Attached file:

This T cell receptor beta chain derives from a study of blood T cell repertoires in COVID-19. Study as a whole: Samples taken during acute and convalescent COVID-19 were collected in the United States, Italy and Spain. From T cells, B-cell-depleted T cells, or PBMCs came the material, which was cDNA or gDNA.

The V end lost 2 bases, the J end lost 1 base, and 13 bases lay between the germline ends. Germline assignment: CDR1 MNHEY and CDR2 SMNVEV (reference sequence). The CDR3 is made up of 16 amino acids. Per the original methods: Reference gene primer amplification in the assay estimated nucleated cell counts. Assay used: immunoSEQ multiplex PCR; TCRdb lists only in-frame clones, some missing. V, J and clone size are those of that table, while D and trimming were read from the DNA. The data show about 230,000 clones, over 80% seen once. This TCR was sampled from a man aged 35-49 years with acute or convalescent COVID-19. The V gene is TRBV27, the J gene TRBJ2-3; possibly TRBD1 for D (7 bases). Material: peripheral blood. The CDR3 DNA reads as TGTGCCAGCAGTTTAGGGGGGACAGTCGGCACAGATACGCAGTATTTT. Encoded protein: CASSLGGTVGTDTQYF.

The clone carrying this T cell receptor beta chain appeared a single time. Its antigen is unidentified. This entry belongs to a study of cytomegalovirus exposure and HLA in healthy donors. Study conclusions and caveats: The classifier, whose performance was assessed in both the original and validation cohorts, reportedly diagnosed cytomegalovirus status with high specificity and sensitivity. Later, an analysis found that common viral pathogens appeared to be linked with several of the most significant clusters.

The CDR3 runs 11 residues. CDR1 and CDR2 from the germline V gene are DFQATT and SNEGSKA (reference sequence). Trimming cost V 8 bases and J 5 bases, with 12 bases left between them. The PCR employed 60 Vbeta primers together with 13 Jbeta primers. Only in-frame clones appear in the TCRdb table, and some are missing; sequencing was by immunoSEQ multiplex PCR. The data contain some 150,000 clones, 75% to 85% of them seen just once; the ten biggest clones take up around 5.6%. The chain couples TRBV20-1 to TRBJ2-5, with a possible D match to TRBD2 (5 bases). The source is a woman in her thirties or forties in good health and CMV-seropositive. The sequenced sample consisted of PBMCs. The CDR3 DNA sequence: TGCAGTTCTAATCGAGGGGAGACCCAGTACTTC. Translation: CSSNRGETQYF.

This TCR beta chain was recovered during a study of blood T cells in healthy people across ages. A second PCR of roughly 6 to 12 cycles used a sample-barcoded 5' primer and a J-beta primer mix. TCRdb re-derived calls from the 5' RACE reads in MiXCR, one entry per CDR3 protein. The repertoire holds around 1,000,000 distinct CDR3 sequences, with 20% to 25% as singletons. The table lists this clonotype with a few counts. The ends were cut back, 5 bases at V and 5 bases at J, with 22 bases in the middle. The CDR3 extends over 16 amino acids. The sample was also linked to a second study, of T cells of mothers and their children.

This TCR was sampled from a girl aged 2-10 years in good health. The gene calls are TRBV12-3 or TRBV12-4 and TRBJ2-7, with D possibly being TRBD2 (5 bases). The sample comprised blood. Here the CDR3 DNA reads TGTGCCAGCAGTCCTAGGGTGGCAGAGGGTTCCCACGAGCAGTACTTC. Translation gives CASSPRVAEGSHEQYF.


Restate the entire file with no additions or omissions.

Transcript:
This T cell receptor beta chain derives from a study of blood T cell repertoires in COVID-19. Study as a whole: Samples taken during acute and convalescent COVID-19 were collected in the United States, Italy and Spain. From T cells, B-cell-depleted T cells, or PBMCs came the material, which was cDNA or gDNA.

The V end lost 2 bases, the J end lost 1 base, and 13 bases lay between the germline ends. Germline assignment: CDR1 MNHEY and CDR2 SMNVEV (reference sequence). The CDR3 is made up of 16 amino acids. Per the original methods: Reference gene primer amplification in the assay estimated nucleated cell counts. Assay used: immunoSEQ multiplex PCR; TCRdb lists only in-frame clones, some missing. V, J and clone size are those of that table, while D and trimming were read from the DNA. The data show about 230,000 clones, over 80% seen once. This TCR was sampled from a man aged 35-49 years with acute or convalescent COVID-19. The V gene is TRBV27, the J gene TRBJ2-3; possibly TRBD1 for D (7 bases). Material: peripheral blood. The CDR3 DNA reads as TGTGCCAGCAGTTTAGGGGGGACAGTCGGCACAGATACGCAGTATTTT. Encoded protein: CASSLGGTVGTDTQYF.

The clone carrying this T cell receptor beta chain appeared a single time. Its antigen is unidentified. This entry belongs to a study of cytomegalovirus exposure and HLA in healthy donors. Study conclusions and caveats: The classifier, whose performance was assessed in both the original and validation cohorts, reportedly diagnosed cytomegalovirus status with high specificity and sensitivity. Later, an analysis found that common viral pathogens appeared to be linked with several of the most significant clusters.

The CDR3 runs 11 residues. CDR1 and CDR2 from the germline V gene are DFQATT and SNEGSKA (reference sequence). Trimming cost V 8 bases and J 5 bases, with 12 bases left between them. The PCR employed 60 Vbeta primers together with 13 Jbeta primers. Only in-frame clones appear in the TCRdb table, and some are missing; sequencing was by immunoSEQ multiplex PCR. The data contain some 150,000 clones, 75% to 85% of them seen just once; the ten biggest clones take up around 5.6%. The chain couples TRBV20-1 to TRBJ2-5, with a possible D match to TRBD2 (5 bases). The source is a woman in her thirties or forties in good health and CMV-seropositive. The sequenced sample consisted of PBMCs. The CDR3 DNA sequence: TGCAGTTCTAATCGAGGGGAGACCCAGTACTTC. Translation: CSSNRGETQYF.

This TCR beta chain was recovered during a study of blood T cells in healthy people across ages. A second PCR of roughly 6 to 12 cycles used a sample-barcoded 5' primer and a J-beta primer mix. TCRdb re-derived calls from the 5' RACE reads in MiXCR, one entry per CDR3 protein. The repertoire holds around 1,000,000 distinct CDR3 sequences, with 20% to 25% as singletons. The table lists this clonotype with a few counts. The ends were cut back, 5 bases at V and 5 bases at J, with 22 bases in the middle. The CDR3 extends over 16 amino acids. The sample was also linked to a second study, of T cells of mothers and their children.

This TCR was sampled from a girl aged 2-10 years in good health. The gene calls are TRBV12-3 or TRBV12-4 and TRBJ2-7, with D possibly being TRBD2 (5 bases). The sample comprised blood. Here the CDR3 DNA reads TGTGCCAGCAGTCCTAGGGTGGCAGAGGGTTCCCACGAGCAGTACTTC. Translation gives CASSPRVAEGSHEQYF.